NOT IN GOD’S NAME: Confronting Religious Violence
By Rabbi Jonathan Sacks
(Penguin Random House ©2015, 320 pages)
This penetrating volume from the author of more than 25 books (see www.rabbisacks.org) makes for timely reading as the terrible consequences of terrorist outrages claiming religious justification contrast so cruelly with a season celebrating the birth of the “Prince of Peace.” If Sacks’ message can be summed up in a single sentence it is that “Religiously motivated violence must be fought religiously as well as militarily, and with passionate intensity, for this will be one of the defining battles of the twenty-first century.”
Islam today is the Abrahamic religion undergoing the most wrenching challenge, but historically all three Abrahamic monotheisms — Judaism, Christianity, Islam — have struggled with violent extremisms committed in their name. It was Christianity’s barbaric 17th century “wars of religion” that Blaise Pascal had in mind when he wrote: “Men never do evil so completely and cheerfully as when they do it from religious conviction.” That warning prefaces Part I of Sacks’ book on “Bad Faith” in which he analyzes the religious sources of what he calls “altruistic evil,” i.e. the justification of intrinsically evil actions (torture, murder, slavery) on the grounds of a religious ideal or duty.
In the ancient world polytheistic religions were linked to the holders of political power. They were cults sanctifying the rulers. Abrahamic monotheism arose as a sustained protest against idolatry, promising liberation and affirming the inherent worth of each person as children of one God. Yet Abrahamic religions too have been corrupted by alliances with power. Reformation movements have provoked violent reaction and contestation, most virulently when spread by revolutionary advances in communications technologies. It’s no accident that the invention of the printing press preceded the Protestant Reformation and Europe’s worst religious wars. Today the Islamic extremists who condemn western secularization and want to purify Islam (indeed a majority of their victims are Muslims) propagate their struggle through digital social media.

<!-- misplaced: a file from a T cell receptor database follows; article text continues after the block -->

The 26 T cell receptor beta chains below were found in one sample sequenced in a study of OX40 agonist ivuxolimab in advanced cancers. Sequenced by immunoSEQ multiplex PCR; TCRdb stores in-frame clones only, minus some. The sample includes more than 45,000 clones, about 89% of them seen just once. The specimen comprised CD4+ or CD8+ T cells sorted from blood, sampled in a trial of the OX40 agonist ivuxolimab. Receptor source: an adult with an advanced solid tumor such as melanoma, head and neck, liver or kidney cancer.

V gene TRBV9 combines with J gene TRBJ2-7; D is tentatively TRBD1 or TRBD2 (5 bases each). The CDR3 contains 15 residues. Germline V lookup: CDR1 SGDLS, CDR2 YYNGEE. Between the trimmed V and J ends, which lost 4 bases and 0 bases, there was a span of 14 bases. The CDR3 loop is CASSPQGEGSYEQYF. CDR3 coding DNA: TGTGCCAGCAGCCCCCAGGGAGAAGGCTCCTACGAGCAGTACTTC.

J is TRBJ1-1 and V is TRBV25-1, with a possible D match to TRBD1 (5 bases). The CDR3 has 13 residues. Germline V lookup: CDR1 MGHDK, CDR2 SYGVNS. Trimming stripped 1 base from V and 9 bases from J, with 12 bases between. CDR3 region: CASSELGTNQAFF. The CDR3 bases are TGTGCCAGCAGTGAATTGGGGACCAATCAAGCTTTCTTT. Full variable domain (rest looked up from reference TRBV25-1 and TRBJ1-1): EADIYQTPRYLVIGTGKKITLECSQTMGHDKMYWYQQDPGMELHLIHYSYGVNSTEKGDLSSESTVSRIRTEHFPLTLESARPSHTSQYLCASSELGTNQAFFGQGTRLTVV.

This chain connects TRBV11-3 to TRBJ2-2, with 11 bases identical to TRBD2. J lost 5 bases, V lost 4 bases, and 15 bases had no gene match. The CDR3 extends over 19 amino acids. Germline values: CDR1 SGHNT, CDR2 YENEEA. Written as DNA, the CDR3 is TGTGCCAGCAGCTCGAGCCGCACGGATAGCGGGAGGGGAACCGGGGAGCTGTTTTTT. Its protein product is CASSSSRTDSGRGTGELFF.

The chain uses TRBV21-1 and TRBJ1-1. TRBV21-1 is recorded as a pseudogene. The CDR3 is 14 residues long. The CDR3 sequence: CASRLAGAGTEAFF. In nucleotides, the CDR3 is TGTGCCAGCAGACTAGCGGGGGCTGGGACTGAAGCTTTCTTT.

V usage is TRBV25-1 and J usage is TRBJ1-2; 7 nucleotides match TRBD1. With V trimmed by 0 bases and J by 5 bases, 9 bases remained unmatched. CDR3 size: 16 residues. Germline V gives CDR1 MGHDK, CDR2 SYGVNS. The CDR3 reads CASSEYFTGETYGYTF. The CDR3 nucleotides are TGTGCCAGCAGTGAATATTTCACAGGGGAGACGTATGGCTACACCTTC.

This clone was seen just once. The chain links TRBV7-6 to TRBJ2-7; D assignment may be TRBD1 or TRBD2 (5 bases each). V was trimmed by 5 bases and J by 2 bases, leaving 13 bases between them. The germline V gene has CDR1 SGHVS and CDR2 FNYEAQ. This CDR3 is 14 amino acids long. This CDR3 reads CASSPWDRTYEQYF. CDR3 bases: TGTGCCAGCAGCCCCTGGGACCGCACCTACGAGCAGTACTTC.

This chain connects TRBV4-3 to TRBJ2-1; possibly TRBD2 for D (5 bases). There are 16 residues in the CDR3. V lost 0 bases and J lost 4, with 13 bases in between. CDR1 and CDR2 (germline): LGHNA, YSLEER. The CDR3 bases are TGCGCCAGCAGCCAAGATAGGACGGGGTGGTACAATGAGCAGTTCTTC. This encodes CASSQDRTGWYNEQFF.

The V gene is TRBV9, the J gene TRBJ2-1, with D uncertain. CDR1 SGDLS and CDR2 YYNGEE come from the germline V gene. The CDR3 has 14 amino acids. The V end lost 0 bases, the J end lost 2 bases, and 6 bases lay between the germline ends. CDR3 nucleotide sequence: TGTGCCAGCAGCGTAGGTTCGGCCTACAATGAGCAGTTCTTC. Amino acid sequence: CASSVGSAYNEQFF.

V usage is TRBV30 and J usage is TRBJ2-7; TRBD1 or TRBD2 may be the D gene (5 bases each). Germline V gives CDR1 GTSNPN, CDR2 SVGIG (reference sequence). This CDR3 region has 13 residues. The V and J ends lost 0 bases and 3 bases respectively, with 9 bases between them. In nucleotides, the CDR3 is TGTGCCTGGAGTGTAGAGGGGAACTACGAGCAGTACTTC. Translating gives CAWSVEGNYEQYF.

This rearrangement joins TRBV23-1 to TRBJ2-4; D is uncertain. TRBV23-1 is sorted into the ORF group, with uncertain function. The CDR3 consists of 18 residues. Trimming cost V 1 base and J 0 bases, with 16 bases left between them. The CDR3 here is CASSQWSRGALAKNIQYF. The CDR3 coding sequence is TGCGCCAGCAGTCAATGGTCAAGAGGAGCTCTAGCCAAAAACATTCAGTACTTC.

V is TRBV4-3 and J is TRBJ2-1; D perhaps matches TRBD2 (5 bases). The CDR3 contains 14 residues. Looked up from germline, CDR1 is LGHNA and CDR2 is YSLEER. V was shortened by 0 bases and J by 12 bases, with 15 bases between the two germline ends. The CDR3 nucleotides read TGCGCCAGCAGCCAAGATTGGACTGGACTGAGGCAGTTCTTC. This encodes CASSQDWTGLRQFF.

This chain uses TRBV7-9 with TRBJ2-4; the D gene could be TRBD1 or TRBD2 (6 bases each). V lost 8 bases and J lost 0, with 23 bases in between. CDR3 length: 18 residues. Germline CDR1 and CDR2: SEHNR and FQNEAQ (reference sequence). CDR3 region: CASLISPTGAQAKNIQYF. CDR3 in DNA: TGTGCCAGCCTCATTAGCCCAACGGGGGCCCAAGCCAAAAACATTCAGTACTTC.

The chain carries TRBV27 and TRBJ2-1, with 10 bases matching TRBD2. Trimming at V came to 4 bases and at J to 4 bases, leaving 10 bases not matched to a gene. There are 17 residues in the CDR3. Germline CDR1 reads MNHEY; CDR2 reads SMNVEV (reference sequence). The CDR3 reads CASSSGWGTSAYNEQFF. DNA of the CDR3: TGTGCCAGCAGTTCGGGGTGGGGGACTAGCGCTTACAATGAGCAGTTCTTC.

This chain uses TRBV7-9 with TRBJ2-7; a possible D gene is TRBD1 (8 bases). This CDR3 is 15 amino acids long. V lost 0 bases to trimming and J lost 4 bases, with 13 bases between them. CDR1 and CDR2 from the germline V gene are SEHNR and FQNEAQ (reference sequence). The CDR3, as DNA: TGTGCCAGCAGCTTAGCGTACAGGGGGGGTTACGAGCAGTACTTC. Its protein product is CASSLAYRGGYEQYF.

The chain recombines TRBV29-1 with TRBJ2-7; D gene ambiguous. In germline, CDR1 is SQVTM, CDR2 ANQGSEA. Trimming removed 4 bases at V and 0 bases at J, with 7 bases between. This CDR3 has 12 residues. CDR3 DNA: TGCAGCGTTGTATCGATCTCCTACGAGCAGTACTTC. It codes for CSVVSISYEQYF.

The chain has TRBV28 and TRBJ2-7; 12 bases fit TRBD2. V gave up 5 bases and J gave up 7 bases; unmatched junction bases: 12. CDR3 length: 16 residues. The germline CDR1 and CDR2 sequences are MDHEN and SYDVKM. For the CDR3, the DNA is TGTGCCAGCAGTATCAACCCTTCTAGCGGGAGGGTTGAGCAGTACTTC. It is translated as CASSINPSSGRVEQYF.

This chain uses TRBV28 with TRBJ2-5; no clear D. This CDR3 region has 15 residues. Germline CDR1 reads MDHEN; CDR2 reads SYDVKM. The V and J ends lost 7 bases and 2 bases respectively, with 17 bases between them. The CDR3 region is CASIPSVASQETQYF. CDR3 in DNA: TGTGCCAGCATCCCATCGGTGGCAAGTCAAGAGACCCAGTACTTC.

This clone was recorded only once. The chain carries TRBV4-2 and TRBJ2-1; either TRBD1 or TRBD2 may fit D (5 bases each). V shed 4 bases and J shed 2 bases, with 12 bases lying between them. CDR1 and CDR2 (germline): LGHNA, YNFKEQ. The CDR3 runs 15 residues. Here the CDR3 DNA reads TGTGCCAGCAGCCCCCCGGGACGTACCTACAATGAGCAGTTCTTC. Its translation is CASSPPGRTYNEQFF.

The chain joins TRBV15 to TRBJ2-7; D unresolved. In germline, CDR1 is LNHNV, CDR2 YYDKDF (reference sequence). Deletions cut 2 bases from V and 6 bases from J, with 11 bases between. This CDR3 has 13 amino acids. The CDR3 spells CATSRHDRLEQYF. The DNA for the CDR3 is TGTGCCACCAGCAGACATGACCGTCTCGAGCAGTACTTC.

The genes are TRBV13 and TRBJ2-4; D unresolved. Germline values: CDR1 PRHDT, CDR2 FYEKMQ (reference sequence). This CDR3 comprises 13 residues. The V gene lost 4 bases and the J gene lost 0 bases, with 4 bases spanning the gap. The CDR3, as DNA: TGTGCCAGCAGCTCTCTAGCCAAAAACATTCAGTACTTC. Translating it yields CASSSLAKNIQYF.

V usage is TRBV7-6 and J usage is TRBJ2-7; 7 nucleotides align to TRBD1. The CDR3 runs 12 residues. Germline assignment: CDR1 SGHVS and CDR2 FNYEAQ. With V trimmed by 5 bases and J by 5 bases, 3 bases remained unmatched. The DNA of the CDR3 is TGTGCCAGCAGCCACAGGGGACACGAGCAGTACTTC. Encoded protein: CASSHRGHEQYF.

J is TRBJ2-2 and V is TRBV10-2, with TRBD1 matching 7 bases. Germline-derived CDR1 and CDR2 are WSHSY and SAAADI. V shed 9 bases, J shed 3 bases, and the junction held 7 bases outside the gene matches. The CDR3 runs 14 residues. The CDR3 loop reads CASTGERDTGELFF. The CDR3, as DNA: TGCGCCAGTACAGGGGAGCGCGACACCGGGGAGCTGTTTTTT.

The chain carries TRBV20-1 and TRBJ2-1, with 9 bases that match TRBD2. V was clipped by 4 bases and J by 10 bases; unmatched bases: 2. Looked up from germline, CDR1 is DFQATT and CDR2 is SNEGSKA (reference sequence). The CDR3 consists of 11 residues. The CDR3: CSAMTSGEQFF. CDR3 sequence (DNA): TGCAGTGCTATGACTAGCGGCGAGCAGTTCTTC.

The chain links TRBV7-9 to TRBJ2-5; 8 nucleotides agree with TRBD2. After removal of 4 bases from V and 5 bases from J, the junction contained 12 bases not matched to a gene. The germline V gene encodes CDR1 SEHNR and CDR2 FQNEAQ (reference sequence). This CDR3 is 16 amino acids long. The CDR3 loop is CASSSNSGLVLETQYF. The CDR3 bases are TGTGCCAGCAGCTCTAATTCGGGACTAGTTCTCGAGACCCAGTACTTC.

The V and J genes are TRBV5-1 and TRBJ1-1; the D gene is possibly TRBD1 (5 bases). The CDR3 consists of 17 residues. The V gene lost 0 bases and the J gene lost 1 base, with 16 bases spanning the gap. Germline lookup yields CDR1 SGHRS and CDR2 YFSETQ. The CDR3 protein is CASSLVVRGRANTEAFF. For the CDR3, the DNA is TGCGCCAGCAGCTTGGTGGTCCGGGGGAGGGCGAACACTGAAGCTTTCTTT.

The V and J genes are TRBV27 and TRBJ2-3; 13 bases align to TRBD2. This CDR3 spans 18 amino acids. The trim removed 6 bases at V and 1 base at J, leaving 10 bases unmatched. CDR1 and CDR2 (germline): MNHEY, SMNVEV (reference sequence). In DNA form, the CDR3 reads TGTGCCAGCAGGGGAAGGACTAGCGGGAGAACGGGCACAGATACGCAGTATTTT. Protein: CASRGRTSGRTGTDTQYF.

Sacks argues that an answer to such eruptions of religious violence must go to the original Abrahamic religious sources themselves: “If we do not do the theological work, we will face a continuation of the terror that has marked our century thus far, for it has no natural end (emphasis in original).” We must ask how the God of Abraham speaks to Jews, Christians and Muslims today.
Sacks observes that violence has been endemic in human society ever since our ancestors first formed into groups, competed and conflicted over territory and resources. When directed against outsiders the identities and loyalties that arise within social groups can acquire dangerous religious overtones. This is particularly the case for dualistic conceptions that divide “us” from “them.” Dualism has dire consequences if it leads to a dehumanization and demonization of the other. As he puts it: “Violence may be possible whenever there is an Us and a Them. But radical violence emerges only when we see the Us as all-good and the them as all-evil, heralding a war between the children of light and the forces of darkness. That is when altruistic evil is born.”
Anti-Semitism is the longest standing manifestation of this violence and “is important because it illustrates more clearly than any other phenomenon the psychological and social dynamic of hate.” When it took on racial as well as religious connotations, conversion would not suffice; only extermination could satisfy the haters. Jews had no power in Nazi Germany yet the Nazis presented Germany as the victim of a Jewish conspiracy. In much of the Arab world a rampant “Judeophobia” makes the tiny minorities that remain a scapegoat for various ills. This dualistic scapegoating is most lethal in times of acute social stress.